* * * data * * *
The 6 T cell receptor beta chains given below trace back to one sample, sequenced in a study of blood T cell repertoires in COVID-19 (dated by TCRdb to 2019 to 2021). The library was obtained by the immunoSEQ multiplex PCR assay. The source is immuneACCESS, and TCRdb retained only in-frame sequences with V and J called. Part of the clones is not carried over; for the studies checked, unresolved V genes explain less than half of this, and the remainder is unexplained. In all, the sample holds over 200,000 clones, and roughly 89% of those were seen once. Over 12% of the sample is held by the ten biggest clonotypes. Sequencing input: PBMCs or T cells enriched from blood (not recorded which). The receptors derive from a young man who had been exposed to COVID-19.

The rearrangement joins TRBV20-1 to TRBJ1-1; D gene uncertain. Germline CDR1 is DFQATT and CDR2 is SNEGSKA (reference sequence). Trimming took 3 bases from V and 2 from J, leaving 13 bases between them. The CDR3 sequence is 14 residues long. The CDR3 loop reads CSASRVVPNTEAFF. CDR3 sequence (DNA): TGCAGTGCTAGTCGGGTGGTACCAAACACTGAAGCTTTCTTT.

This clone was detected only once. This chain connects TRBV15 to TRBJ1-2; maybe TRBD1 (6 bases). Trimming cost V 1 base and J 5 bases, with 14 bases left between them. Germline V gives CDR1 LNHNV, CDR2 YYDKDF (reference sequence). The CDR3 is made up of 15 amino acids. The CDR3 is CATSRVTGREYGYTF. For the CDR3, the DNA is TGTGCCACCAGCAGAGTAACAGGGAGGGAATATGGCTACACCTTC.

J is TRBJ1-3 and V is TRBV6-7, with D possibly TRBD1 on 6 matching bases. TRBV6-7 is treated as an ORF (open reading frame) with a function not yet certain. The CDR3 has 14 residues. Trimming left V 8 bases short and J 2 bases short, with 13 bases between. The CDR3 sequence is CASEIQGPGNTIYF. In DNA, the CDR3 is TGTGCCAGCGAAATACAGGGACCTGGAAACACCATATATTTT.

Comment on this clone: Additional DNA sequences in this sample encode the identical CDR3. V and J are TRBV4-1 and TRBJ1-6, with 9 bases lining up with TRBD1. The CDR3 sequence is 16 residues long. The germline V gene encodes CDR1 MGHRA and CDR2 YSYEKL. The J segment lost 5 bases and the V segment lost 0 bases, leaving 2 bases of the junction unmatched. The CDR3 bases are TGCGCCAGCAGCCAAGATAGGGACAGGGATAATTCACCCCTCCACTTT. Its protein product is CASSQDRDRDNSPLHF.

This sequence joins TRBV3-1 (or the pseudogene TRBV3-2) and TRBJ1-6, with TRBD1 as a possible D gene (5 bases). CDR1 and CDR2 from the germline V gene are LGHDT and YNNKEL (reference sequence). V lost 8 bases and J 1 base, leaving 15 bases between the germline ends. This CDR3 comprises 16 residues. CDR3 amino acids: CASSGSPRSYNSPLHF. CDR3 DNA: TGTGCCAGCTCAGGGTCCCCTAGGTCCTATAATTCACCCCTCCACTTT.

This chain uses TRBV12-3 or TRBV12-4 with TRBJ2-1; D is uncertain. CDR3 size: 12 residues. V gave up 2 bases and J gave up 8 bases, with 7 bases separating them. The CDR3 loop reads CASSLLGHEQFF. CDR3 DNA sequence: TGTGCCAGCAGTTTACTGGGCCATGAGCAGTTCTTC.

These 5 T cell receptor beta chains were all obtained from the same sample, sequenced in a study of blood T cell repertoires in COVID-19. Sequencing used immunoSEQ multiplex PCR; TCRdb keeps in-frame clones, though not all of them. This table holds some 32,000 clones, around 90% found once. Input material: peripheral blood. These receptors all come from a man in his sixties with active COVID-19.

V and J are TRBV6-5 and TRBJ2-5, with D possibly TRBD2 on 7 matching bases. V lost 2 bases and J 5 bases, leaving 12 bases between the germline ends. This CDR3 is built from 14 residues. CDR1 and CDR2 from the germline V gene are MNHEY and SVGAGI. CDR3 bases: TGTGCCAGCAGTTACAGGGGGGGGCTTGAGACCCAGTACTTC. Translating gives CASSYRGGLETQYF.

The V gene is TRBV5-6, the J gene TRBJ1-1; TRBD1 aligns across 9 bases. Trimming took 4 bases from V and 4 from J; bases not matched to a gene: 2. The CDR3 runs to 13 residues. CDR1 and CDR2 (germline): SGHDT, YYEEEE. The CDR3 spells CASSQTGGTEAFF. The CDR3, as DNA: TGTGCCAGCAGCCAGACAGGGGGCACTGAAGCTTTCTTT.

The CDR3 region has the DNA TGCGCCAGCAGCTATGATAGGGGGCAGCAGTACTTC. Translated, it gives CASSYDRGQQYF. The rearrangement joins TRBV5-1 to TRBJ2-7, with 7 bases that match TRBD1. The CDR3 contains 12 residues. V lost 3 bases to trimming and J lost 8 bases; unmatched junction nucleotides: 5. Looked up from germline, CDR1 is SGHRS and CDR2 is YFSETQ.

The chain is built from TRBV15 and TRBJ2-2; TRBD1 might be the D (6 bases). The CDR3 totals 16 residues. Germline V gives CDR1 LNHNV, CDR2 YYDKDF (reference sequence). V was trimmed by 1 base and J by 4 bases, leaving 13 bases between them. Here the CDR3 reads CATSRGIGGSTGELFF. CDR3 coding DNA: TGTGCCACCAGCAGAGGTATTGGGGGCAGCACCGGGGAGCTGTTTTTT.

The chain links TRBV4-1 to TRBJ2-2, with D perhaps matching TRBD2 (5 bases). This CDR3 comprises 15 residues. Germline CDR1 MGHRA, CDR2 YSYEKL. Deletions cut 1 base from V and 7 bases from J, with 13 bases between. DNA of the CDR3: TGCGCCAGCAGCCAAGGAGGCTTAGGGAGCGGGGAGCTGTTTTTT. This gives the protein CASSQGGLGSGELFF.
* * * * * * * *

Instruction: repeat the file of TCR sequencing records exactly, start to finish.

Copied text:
The 6 T cell receptor beta chains given below trace back to one sample, sequenced in a study of blood T cell repertoires in COVID-19 (dated by TCRdb to 2019 to 2021). The library was obtained by the immunoSEQ multiplex PCR assay. The source is immuneACCESS, and TCRdb retained only in-frame sequences with V and J called. Part of the clones is not carried over; for the studies checked, unresolved V genes explain less than half of this, and the remainder is unexplained. In all, the sample holds over 200,000 clones, and roughly 89% of those were seen once. Over 12% of the sample is held by the ten biggest clonotypes. Sequencing input: PBMCs or T cells enriched from blood (not recorded which). The receptors derive from a young man who had been exposed to COVID-19.

The rearrangement joins TRBV20-1 to TRBJ1-1; D gene uncertain. Germline CDR1 is DFQATT and CDR2 is SNEGSKA (reference sequence). Trimming took 3 bases from V and 2 from J, leaving 13 bases between them. The CDR3 sequence is 14 residues long. The CDR3 loop reads CSASRVVPNTEAFF. CDR3 sequence (DNA): TGCAGTGCTAGTCGGGTGGTACCAAACACTGAAGCTTTCTTT.

This clone was detected only once. This chain connects TRBV15 to TRBJ1-2; maybe TRBD1 (6 bases). Trimming cost V 1 base and J 5 bases, with 14 bases left between them. Germline V gives CDR1 LNHNV, CDR2 YYDKDF (reference sequence). The CDR3 is made up of 15 amino acids. The CDR3 is CATSRVTGREYGYTF. For the CDR3, the DNA is TGTGCCACCAGCAGAGTAACAGGGAGGGAATATGGCTACACCTTC.

J is TRBJ1-3 and V is TRBV6-7, with D possibly TRBD1 on 6 matching bases. TRBV6-7 is treated as an ORF (open reading frame) with a function not yet certain. The CDR3 has 14 residues. Trimming left V 8 bases short and J 2 bases short, with 13 bases between. The CDR3 sequence is CASEIQGPGNTIYF. In DNA, the CDR3 is TGTGCCAGCGAAATACAGGGACCTGGAAACACCATATATTTT.

Comment on this clone: Additional DNA sequences in this sample encode the identical CDR3. V and J are TRBV4-1 and TRBJ1-6, with 9 bases lining up with TRBD1. The CDR3 sequence is 16 residues long. The germline V gene encodes CDR1 MGHRA and CDR2 YSYEKL. The J segment lost 5 bases and the V segment lost 0 bases, leaving 2 bases of the junction unmatched. The CDR3 bases are TGCGCCAGCAGCCAAGATAGGGACAGGGATAATTCACCCCTCCACTTT. Its protein product is CASSQDRDRDNSPLHF.

This sequence joins TRBV3-1 (or the pseudogene TRBV3-2) and TRBJ1-6, with TRBD1 as a possible D gene (5 bases). CDR1 and CDR2 from the germline V gene are LGHDT and YNNKEL (reference sequence). V lost 8 bases and J 1 base, leaving 15 bases between the germline ends. This CDR3 comprises 16 residues. CDR3 amino acids: CASSGSPRSYNSPLHF. CDR3 DNA: TGTGCCAGCTCAGGGTCCCCTAGGTCCTATAATTCACCCCTCCACTTT.

This chain uses TRBV12-3 or TRBV12-4 with TRBJ2-1; D is uncertain. CDR3 size: 12 residues. V gave up 2 bases and J gave up 8 bases, with 7 bases separating them. The CDR3 loop reads CASSLLGHEQFF. CDR3 DNA sequence: TGTGCCAGCAGTTTACTGGGCCATGAGCAGTTCTTC.

These 5 T cell receptor beta chains were all obtained from the same sample, sequenced in a study of blood T cell repertoires in COVID-19. Sequencing used immunoSEQ multiplex PCR; TCRdb keeps in-frame clones, though not all of them. This table holds some 32,000 clones, around 90% found once. Input material: peripheral blood. These receptors all come from a man in his sixties with active COVID-19.

V and J are TRBV6-5 and TRBJ2-5, with D possibly TRBD2 on 7 matching bases. V lost 2 bases and J 5 bases, leaving 12 bases between the germline ends. This CDR3 is built from 14 residues. CDR1 and CDR2 from the germline V gene are MNHEY and SVGAGI. CDR3 bases: TGTGCCAGCAGTTACAGGGGGGGGCTTGAGACCCAGTACTTC. Translating gives CASSYRGGLETQYF.

The V gene is TRBV5-6, the J gene TRBJ1-1; TRBD1 aligns across 9 bases. Trimming took 4 bases from V and 4 from J; bases not matched to a gene: 2. The CDR3 runs to 13 residues. CDR1 and CDR2 (germline): SGHDT, YYEEEE. The CDR3 spells CASSQTGGTEAFF. The CDR3, as DNA: TGTGCCAGCAGCCAGACAGGGGGCACTGAAGCTTTCTTT.

The CDR3 region has the DNA TGCGCCAGCAGCTATGATAGGGGGCAGCAGTACTTC. Translated, it gives CASSYDRGQQYF. The rearrangement joins TRBV5-1 to TRBJ2-7, with 7 bases that match TRBD1. The CDR3 contains 12 residues. V lost 3 bases to trimming and J lost 8 bases; unmatched junction nucleotides: 5. Looked up from germline, CDR1 is SGHRS and CDR2 is YFSETQ.

The chain is built from TRBV15 and TRBJ2-2; TRBD1 might be the D (6 bases). The CDR3 totals 16 residues. Germline V gives CDR1 LNHNV, CDR2 YYDKDF (reference sequence). V was trimmed by 1 base and J by 4 bases, leaving 13 bases between them. Here the CDR3 reads CATSRGIGGSTGELFF. CDR3 coding DNA: TGTGCCACCAGCAGAGGTATTGGGGGCAGCACCGGGGAGCTGTTTTTT.

The chain links TRBV4-1 to TRBJ2-2, with D perhaps matching TRBD2 (5 bases). This CDR3 comprises 15 residues. Germline CDR1 MGHRA, CDR2 YSYEKL. Deletions cut 1 base from V and 7 bases from J, with 13 bases between. DNA of the CDR3: TGCGCCAGCAGCCAAGGAGGCTTAGGGAGCGGGGAGCTGTTTTTT. This gives the protein CASSQGGLGSGELFF.